Ah yes. Rail transit. Theme parks that have implemented multi-million-dollar risk management programs to ensure that boring people can achieve an adrenaline rush without ever actually having had just cause for it. Very exciting, each of those. :rolleyes: And the white middle-class Woodlanders whose children buy censored rap music at one of their five convenient Wal-Mart locations. Very exciting, very urbane, these people. If only our streetscapes were imitative of Paris (which we all know has no suburbs or any unremarkable suburban populations--at all--because we would never bother to try to visit such a place and therefore it does not exist), and Woodlanders lived there and not in The Woodlands, then surely tourists would appreciate our unique local culture. :wacko:

Tourists genuinely seeking exciting rail transit can hop aboard the next inbound freight train. They might lose a leg, but that definitely qualifies for exciting. And tourists genuinely seeking exciting attractions can surf for miles on the pure waves generated by loaded up tanker traffic in Galveston Bay...and then get all raucous in the dive bars of Bacliff (not Kemah).

Edited by TheNiche
  • Like 1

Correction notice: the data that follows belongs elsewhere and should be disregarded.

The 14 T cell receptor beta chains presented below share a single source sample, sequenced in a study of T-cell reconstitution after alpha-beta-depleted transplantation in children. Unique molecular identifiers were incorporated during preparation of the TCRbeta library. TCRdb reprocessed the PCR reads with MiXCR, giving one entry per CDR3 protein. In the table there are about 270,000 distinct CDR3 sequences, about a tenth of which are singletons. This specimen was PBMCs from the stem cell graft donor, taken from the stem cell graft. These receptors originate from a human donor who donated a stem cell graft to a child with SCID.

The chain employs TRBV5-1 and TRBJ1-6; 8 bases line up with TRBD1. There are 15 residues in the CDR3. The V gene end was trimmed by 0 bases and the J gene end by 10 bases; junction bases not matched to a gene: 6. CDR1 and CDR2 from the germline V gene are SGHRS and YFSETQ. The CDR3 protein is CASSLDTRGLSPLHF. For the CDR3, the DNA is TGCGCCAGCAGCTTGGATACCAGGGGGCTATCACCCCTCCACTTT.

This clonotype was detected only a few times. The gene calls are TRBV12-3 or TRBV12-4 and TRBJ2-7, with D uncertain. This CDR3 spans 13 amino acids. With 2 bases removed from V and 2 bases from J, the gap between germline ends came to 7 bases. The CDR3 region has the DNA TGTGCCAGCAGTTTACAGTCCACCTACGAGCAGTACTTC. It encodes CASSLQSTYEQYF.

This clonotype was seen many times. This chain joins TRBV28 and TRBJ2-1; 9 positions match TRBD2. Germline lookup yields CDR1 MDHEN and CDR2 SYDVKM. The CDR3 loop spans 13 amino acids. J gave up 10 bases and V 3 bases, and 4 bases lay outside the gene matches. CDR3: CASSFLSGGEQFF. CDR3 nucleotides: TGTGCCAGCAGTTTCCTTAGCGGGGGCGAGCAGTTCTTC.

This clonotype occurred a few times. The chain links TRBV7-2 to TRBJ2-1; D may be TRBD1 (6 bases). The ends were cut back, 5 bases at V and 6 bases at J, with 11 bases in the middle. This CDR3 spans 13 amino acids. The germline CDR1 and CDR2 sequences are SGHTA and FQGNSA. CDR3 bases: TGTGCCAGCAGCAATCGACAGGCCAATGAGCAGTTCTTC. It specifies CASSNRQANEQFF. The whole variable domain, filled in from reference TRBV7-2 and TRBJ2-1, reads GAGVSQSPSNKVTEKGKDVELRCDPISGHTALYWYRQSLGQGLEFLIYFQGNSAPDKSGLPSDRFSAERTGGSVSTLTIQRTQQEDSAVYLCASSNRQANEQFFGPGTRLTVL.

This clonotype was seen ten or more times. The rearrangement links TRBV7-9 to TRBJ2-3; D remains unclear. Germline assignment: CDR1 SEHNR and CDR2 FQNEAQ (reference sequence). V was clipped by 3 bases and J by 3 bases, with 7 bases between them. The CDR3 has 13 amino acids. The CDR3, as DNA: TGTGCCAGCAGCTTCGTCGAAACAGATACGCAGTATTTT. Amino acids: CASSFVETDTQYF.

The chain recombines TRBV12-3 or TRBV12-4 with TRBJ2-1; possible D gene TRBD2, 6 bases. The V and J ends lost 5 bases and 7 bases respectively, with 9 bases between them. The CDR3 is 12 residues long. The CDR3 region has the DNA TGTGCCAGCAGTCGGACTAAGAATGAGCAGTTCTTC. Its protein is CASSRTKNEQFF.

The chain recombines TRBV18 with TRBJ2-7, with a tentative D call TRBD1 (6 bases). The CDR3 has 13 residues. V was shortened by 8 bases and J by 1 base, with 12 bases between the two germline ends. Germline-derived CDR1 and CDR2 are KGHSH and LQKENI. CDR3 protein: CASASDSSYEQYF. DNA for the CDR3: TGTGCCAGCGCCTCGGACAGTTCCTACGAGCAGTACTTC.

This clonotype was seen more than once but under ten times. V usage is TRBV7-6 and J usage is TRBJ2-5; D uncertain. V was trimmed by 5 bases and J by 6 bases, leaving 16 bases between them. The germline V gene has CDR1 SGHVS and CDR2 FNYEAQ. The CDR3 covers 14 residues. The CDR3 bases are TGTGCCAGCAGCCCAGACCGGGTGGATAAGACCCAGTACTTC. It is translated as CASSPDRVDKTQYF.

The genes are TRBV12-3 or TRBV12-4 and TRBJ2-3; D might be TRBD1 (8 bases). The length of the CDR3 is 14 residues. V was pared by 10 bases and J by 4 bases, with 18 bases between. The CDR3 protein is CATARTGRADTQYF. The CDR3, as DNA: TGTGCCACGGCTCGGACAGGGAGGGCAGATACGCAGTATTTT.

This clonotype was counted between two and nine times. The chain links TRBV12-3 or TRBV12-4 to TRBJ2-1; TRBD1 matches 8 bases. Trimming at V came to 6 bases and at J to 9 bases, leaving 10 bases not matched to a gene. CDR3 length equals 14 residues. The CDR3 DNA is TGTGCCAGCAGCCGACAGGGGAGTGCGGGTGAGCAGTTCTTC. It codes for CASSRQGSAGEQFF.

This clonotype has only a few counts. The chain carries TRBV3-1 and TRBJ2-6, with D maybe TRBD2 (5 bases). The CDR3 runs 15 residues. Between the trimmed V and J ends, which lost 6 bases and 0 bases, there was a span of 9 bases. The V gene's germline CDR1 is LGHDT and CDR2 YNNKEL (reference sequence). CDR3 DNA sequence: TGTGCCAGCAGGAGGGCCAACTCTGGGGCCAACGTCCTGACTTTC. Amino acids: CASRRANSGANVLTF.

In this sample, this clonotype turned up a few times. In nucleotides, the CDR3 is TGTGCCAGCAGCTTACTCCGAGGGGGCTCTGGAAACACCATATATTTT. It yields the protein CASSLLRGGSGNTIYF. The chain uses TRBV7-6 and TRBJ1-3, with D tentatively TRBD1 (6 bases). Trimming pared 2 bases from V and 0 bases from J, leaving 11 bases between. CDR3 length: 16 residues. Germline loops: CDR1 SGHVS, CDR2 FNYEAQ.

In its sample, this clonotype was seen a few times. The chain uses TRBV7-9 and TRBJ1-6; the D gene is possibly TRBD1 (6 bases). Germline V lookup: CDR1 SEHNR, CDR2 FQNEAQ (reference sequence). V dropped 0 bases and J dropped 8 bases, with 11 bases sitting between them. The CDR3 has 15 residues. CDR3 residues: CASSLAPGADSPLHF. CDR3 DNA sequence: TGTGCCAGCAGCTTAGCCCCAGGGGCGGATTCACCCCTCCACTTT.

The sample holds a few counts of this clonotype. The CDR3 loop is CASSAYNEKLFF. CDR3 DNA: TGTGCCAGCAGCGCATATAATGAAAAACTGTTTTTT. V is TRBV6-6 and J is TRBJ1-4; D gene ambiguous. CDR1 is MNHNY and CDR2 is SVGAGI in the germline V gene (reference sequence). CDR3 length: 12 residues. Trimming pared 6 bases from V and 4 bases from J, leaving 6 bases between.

Share this post


Link to post
Share on other sites

Ah yes. Rail transit. Theme parks that have implemented multi-million-dollar risk management programs to ensure that boring people can achieve an adrenaline rush without ever actually having had just cause for it. Very exciting, each of those. :rolleyes: And the white middle-class Woodlanders whose children buy censored rap music at one of their five convenient Wal-Mart locations. Very exciting, very urbane, these people. If only our streetscapes were imitative of Paris (which we all know has no suburbs or any unremarkable suburban populations--at all--because we would never bother to try to visit such a place and therefore it does not exist), and Woodlanders lived there and not in The Woodlands, then surely tourists would appreciate our unique local culture. :wacko: